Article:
Trees of Distinction: A Walking Tour of Cedarburg
Cedarburg prides itself on having a wide diversity of trees and in doing their best to keep our urban forest in the best condition possible. On this 1 1/4 mile walking tour, which begins and ends at City Hall, you will travel past many of the buildings that make Cedarburg a unique and historic town. Though many of the buildings in the downtown area are over 150 years old, some of the trees on this tour predate settlement of the city. Others are younger and less often seen in the landscape, but excellent trees nonetheless and would make worthwhile additions to your personal landscape. This tour will introduce you to 15 of the many tree species found within the borders of Cedarburg. TREES OF DISTINCTION
Invasive Plants & Insects
An invasive species is a plant or animal that is not native to a specific location (an introduced species) and has a tendency to spread to a degree that causes damage to the environment, human economy or human health. Following are invasive species topping the list.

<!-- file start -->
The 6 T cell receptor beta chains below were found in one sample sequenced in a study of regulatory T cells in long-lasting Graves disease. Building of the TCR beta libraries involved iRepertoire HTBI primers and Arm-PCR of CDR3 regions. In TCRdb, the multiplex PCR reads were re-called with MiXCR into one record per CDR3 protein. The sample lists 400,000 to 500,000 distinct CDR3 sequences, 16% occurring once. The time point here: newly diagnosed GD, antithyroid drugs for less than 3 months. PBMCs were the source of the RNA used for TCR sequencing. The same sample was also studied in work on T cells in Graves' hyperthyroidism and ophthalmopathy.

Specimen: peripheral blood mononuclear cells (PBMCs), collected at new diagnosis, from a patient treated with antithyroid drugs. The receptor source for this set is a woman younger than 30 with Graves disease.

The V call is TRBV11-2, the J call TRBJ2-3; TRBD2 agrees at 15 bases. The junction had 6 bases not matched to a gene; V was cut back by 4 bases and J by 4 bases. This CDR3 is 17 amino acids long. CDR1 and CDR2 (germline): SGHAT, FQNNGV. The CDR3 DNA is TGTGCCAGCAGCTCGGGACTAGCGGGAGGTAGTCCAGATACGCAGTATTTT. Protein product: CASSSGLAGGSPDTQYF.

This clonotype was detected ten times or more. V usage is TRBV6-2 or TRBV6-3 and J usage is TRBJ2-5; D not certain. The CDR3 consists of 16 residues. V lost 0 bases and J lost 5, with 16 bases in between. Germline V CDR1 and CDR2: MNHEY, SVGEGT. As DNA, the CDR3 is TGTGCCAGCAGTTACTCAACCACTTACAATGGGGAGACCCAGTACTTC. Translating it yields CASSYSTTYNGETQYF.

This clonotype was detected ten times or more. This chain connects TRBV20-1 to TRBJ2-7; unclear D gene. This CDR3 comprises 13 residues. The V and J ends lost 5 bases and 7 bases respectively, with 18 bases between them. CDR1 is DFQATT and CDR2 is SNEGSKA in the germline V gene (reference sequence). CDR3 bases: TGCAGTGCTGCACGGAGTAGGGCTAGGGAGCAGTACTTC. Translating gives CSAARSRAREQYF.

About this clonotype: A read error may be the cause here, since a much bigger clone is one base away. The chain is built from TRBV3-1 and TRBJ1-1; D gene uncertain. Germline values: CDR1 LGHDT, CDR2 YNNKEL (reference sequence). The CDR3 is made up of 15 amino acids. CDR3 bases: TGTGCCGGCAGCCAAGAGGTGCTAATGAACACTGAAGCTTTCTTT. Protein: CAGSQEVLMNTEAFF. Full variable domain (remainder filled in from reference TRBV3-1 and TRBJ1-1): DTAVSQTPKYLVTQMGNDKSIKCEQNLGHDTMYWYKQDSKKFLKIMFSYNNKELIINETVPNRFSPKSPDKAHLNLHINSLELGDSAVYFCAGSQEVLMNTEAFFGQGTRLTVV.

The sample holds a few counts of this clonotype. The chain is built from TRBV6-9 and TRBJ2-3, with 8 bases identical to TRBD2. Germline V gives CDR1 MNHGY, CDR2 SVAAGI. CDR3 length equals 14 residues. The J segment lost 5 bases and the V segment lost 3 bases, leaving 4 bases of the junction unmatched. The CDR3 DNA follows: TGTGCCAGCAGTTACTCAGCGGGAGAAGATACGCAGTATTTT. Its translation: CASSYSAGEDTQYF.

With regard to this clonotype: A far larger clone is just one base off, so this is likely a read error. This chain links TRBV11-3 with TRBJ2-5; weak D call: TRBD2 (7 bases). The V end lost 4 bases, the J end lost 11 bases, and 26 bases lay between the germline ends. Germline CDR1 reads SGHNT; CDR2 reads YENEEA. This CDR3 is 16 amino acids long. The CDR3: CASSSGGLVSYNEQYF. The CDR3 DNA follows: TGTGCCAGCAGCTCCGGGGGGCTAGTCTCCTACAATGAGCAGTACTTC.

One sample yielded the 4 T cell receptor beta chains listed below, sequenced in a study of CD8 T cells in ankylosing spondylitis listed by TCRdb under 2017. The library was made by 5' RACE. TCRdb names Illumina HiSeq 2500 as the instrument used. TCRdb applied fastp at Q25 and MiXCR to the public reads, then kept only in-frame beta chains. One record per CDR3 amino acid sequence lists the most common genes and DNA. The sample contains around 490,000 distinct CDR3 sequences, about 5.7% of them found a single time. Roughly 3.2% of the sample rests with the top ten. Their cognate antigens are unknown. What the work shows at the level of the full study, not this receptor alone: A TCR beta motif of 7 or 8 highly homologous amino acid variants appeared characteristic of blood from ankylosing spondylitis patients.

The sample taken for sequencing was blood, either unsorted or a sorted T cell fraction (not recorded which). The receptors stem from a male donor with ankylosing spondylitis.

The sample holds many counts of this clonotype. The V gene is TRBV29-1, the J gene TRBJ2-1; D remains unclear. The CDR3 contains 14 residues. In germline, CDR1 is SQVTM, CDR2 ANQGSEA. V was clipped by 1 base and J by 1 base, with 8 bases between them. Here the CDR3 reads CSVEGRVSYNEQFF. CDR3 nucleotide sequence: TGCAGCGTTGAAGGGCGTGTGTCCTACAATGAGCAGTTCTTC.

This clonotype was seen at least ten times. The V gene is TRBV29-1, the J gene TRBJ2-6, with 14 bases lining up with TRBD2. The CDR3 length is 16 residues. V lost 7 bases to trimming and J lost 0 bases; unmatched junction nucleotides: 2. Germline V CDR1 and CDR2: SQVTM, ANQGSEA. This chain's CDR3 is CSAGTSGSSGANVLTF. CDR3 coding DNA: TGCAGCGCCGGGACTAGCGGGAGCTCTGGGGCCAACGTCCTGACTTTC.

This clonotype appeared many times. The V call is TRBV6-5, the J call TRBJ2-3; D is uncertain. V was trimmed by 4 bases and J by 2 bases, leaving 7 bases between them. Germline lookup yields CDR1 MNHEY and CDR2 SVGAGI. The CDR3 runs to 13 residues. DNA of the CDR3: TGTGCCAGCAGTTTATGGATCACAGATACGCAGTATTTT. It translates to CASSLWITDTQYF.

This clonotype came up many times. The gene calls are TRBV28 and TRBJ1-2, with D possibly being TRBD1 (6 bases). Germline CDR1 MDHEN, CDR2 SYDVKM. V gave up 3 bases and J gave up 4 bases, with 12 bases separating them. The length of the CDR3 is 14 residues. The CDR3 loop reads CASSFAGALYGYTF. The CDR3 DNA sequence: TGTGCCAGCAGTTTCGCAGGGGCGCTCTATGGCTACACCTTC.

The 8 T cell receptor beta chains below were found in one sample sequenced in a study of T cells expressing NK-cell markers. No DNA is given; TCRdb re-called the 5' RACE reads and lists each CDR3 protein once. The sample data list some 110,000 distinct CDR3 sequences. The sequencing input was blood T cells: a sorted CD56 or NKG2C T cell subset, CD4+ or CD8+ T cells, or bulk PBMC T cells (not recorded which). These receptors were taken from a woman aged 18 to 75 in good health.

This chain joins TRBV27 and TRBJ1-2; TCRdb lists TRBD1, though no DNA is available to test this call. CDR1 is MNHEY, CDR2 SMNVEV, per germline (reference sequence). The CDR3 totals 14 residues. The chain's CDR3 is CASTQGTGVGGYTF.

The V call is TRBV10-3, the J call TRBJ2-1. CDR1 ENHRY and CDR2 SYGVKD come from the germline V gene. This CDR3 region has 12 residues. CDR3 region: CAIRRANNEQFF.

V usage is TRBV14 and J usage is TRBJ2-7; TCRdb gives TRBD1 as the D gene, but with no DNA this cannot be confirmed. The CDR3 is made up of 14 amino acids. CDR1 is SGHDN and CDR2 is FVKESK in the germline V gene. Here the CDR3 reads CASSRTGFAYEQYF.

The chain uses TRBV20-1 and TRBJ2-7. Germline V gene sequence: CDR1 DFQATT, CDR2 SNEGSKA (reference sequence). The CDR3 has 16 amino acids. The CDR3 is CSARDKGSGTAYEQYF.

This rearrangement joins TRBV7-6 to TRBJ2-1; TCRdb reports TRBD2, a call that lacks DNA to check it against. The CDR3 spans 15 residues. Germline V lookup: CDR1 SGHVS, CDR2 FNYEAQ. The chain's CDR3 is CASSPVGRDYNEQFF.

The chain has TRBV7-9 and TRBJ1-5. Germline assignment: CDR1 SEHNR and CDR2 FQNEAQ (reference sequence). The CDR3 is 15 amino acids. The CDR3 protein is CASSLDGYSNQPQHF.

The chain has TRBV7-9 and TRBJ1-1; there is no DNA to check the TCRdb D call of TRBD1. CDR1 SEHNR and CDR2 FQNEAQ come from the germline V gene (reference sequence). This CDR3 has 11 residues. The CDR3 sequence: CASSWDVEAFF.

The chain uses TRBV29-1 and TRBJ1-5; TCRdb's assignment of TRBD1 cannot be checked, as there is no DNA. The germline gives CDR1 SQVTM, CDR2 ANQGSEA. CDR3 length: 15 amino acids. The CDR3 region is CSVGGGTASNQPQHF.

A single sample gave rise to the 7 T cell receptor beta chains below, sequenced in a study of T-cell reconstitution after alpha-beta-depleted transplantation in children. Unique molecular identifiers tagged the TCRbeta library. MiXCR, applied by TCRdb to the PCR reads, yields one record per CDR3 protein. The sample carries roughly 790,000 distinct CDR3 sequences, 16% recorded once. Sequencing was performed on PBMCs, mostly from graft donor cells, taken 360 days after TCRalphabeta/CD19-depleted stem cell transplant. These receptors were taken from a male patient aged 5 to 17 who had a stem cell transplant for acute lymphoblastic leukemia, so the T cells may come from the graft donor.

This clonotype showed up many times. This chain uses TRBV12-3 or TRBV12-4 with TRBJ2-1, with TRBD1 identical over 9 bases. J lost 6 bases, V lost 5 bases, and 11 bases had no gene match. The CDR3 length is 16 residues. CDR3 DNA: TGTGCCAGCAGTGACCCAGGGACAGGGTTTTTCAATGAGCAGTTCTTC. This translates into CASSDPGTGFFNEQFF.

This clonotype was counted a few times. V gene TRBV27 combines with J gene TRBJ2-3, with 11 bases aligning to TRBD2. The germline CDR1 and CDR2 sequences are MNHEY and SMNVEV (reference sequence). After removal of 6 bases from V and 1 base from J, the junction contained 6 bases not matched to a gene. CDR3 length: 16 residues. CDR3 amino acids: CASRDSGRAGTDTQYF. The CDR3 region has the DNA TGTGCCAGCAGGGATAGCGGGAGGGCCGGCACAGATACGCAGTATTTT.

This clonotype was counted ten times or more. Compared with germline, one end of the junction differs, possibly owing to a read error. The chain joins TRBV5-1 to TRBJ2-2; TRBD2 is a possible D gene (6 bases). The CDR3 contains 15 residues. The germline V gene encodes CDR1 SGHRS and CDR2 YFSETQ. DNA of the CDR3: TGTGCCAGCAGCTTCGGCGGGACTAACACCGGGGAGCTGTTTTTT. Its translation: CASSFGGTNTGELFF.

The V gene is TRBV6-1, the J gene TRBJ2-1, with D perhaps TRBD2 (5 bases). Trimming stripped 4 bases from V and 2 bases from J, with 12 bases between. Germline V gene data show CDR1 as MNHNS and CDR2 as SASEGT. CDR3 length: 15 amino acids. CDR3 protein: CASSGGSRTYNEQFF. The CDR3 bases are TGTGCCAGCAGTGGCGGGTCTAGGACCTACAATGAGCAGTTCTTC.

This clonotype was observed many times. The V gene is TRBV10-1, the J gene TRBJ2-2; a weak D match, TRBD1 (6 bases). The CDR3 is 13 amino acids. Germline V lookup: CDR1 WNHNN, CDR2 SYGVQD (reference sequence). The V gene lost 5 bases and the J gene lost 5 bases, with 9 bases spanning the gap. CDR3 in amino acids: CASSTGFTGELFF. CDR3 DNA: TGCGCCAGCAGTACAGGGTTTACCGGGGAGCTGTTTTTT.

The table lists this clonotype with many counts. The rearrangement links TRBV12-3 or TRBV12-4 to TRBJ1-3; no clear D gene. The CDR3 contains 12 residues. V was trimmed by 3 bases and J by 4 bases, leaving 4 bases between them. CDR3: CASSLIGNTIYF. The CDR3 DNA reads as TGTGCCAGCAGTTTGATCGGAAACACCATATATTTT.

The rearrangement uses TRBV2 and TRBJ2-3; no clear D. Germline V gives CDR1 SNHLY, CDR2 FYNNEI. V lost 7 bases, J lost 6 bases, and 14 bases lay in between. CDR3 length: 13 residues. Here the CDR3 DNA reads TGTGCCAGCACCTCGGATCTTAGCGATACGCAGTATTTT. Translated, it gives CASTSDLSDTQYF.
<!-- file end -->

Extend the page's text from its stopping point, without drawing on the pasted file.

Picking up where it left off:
- Garlic Mustard: In its first year, this biennial plant can be identified by its clusters of 3-8 rounded to kidney-shaped leaves with scalloped edges. Second year plants produce 1/4″ white, 4 pedal flowers which bloom in April/May. Seed capsules produce over 100 seeds per plant.Pulling, bagging, and sending to a landfill is recommended. Never compost nor leave plants in piles. Garlic mustard seeds can ripen after plants are uprooted. More Information
- Buckthorn: Common Buckthorn starts as a small understory shrub and can grow to a 20-25′ tall tree. It leafs out very early and retains leaves late into the growing season. Left alone, it creates dense shade, eliminating regeneration of tree seedlings and understory species. It produces chemical compounds that inhibit growth of other vegetation.Buckthorn is a starvation food for birds. They eat buckthorn berries only when food sources are low, especially in late winter. Buckthorn berries cause diarrhea and weakens birds as well as disperses seeds. More Information
- Emerald Ash Bore: Emerald Ash Borer (Agrilus planipennis) is an invasive, wood boring beetle. It kills ash trees (Fraxinus spp) by eating the tissues under the bark. This metallic green beetle is native to East Asia. It was brought to the United States accidentally, in the wood of shipping crates from China. More Information